S.E.2d 561, 582 (1996) (internal citations and quotations
Application of the Burden Shifting Test
Prima Facie Test
first two elements of Bostic's prima facie case are
easily satisfied. The protected classification includes
individuals over 40 years of age, W.Va. Code §
5-11-3(k), and at the time of his termination, Bostic was 59.
With respect to the second element, there is no dispute that
Bostic's termination constituted an adverse employment
the third element is at issue. As Bostic notes, in order to
meet this element, a plaintiff need only show “some
evidence which would sufficiently link the employer's
decision and the plaintiff's status as a member of a
protected class so as to give rise to an inference that the
employment decision was based on an illegal discriminatory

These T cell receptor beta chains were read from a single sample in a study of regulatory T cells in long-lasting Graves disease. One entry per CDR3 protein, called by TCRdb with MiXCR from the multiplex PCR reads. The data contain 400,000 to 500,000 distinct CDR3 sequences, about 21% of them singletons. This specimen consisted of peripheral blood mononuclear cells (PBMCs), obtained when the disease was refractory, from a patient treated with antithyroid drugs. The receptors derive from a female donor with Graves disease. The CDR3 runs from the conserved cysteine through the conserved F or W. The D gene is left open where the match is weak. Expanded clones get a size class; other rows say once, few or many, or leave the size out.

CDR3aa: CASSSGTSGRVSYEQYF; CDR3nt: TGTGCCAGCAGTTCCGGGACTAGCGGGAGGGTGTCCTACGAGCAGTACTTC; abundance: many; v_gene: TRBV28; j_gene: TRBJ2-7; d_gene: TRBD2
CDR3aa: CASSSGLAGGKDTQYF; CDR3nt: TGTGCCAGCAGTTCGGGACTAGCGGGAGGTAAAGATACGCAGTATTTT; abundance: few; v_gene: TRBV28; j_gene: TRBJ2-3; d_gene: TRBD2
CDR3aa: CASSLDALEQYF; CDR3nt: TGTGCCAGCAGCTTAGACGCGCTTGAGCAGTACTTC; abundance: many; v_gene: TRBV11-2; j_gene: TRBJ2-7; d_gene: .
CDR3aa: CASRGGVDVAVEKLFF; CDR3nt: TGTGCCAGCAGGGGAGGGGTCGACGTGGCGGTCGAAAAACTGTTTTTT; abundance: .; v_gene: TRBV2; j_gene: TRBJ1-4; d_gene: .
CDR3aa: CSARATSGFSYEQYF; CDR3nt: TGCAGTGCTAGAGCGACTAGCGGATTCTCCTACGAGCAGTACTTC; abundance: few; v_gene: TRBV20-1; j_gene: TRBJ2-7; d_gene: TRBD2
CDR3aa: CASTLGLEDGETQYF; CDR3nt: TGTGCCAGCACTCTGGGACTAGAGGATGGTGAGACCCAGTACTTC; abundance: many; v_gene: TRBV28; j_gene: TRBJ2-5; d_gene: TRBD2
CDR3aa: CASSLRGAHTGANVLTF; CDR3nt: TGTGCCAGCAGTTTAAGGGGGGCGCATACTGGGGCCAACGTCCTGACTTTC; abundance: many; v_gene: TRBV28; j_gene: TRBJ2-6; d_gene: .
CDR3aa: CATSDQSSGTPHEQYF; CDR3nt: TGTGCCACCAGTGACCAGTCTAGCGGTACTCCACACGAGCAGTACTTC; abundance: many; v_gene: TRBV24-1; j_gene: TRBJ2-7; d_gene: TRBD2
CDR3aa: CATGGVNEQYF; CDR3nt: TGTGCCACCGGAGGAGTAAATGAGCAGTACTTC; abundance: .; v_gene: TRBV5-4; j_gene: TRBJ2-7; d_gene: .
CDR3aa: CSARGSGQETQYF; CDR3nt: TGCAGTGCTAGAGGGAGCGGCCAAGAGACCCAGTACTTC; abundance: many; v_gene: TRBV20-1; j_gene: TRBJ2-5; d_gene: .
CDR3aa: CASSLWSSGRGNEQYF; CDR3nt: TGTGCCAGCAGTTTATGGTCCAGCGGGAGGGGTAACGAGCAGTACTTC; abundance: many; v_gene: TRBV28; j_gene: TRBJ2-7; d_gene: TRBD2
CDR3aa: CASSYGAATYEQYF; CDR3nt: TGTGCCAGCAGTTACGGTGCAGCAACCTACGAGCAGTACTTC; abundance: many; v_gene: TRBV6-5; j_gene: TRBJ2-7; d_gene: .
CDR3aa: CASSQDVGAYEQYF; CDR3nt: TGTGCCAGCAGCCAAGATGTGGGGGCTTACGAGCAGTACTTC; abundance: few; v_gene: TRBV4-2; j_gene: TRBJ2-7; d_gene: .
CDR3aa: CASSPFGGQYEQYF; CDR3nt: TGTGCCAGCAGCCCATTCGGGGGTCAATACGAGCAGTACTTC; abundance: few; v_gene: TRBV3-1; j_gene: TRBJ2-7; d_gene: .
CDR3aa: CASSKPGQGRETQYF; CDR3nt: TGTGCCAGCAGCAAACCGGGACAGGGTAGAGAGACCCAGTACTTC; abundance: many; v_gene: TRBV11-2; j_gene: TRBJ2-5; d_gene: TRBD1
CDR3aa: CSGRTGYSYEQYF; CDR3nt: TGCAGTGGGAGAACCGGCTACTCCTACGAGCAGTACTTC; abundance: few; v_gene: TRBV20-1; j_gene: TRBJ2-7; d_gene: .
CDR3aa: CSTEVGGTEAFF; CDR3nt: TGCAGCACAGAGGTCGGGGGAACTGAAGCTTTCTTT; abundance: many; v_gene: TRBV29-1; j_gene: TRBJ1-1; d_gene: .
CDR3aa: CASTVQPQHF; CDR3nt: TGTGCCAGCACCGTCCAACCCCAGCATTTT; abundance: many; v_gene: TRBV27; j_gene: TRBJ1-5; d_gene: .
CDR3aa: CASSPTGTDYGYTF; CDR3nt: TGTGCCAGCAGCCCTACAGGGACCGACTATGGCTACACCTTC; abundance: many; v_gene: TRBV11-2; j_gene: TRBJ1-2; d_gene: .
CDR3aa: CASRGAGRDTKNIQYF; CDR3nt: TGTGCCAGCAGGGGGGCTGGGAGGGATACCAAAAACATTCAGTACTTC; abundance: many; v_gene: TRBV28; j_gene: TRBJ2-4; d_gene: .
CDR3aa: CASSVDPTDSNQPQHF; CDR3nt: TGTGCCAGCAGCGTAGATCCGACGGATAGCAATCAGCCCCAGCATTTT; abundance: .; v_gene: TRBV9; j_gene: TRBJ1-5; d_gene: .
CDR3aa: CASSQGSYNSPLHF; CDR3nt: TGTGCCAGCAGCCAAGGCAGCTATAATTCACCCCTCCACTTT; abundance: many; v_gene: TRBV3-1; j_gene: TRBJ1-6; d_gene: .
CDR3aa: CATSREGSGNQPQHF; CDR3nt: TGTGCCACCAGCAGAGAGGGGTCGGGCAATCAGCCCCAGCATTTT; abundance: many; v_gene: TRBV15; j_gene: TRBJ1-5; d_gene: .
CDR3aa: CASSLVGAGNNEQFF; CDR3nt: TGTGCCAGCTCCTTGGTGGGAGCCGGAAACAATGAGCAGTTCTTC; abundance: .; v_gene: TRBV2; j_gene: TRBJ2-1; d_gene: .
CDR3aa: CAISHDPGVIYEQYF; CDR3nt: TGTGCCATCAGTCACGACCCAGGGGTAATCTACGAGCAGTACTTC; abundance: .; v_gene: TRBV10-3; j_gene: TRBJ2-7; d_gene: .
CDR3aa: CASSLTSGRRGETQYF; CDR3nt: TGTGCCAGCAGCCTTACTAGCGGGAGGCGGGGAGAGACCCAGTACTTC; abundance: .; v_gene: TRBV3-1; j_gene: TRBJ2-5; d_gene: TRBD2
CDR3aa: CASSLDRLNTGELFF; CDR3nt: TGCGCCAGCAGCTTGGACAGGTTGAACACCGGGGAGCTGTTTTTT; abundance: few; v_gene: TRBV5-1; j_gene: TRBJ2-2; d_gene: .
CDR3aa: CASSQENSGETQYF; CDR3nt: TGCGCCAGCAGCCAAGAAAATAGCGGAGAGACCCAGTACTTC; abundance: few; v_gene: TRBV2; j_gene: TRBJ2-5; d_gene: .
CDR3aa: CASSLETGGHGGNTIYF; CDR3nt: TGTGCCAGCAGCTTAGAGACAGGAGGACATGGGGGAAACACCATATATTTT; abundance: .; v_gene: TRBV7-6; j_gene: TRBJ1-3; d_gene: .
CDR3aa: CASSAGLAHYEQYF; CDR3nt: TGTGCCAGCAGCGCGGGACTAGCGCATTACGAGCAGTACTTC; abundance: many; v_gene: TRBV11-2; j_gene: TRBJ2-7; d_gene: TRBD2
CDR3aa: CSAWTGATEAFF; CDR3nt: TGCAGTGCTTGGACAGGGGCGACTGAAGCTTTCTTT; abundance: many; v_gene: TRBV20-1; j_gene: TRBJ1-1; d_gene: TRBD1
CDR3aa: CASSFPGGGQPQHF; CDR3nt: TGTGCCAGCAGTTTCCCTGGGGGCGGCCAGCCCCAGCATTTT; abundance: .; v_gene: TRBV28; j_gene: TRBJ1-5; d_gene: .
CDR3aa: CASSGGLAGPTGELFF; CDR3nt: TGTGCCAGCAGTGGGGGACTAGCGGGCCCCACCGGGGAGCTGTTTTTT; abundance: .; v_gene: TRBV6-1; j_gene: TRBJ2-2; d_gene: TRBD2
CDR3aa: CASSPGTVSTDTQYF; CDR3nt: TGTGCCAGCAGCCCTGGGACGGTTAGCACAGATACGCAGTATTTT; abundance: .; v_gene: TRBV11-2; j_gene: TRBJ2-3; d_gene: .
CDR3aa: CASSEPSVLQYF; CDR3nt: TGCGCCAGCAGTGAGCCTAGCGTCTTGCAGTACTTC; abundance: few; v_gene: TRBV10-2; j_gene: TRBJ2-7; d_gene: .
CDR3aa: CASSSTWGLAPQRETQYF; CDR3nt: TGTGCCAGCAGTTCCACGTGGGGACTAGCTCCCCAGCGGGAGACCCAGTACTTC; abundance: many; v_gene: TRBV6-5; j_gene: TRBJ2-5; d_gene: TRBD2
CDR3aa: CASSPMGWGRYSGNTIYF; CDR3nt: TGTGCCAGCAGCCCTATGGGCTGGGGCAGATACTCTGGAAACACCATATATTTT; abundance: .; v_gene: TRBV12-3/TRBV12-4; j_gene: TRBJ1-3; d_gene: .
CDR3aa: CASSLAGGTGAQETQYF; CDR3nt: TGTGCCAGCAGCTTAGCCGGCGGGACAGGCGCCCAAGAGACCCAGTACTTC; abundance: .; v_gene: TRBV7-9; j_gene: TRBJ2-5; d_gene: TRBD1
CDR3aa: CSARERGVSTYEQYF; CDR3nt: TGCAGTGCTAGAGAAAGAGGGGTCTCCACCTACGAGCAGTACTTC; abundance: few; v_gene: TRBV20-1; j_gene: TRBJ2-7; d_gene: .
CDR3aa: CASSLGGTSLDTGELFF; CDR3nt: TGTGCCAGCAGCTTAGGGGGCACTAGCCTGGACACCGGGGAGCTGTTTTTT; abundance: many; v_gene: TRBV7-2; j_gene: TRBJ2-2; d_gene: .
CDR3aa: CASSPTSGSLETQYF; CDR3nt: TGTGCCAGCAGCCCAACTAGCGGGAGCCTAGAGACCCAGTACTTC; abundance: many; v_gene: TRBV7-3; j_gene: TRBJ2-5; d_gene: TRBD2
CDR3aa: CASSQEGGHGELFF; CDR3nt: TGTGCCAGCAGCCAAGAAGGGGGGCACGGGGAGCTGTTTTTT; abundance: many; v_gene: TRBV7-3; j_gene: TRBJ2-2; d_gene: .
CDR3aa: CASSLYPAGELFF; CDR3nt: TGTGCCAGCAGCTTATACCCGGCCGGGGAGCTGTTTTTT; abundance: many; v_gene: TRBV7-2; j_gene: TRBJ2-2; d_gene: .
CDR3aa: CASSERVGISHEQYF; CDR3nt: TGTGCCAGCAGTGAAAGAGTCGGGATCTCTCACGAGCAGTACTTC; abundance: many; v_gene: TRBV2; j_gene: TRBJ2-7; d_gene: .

criterion.” Barefoot v. Sundale Nursing Home,
193 W.Va. 475, 484, 457 S.E.2d 152, 161 (1995).
moving for summary judgment, Drummond contends that
“there is simply no basis to support an inference that
[Bostic] was terminated as a result of his age.”
Def.'s Mem. at 16. The court now assesses that
recent decision, the West Virginia Supreme Court of Appeals
Pursuant to the “substantially younger” rule
contained in O'Connor v. Consolidated Coin Caterers
Corp., 517 U.S. 308, (1996), a plaintiff who is age
forty or older, pursuing an age discrimination claim under
the West Virginia Human Rights Act, W.Va. Code § 5-11-1
et seq., may satisfy the third prong of the prima facie age
discrimination test contained in Syllabus Point 3 of
Conaway v. Eastern Associated Coal Corp., 178 W.Va. 164,
358 S.E.2d 423 (1986) by presenting evidence that he/she was
replaced by a “substantially younger employee.”
Syl. Pt. 4, Knotts v. Grafton City Hosp., 237 W.Va.
169, 786 S.E.2d 188 (2016).
West Virginia Supreme Court of Appeals additionally held that
a plaintiff may also satisfy the third prong of the prima
facie age discrimination test by presenting evidence that
“‘a substantially younger' employee” -
such as Sherman Mullins - “who engaged in the same or
similar conduct for which the plaintiff faced an adverse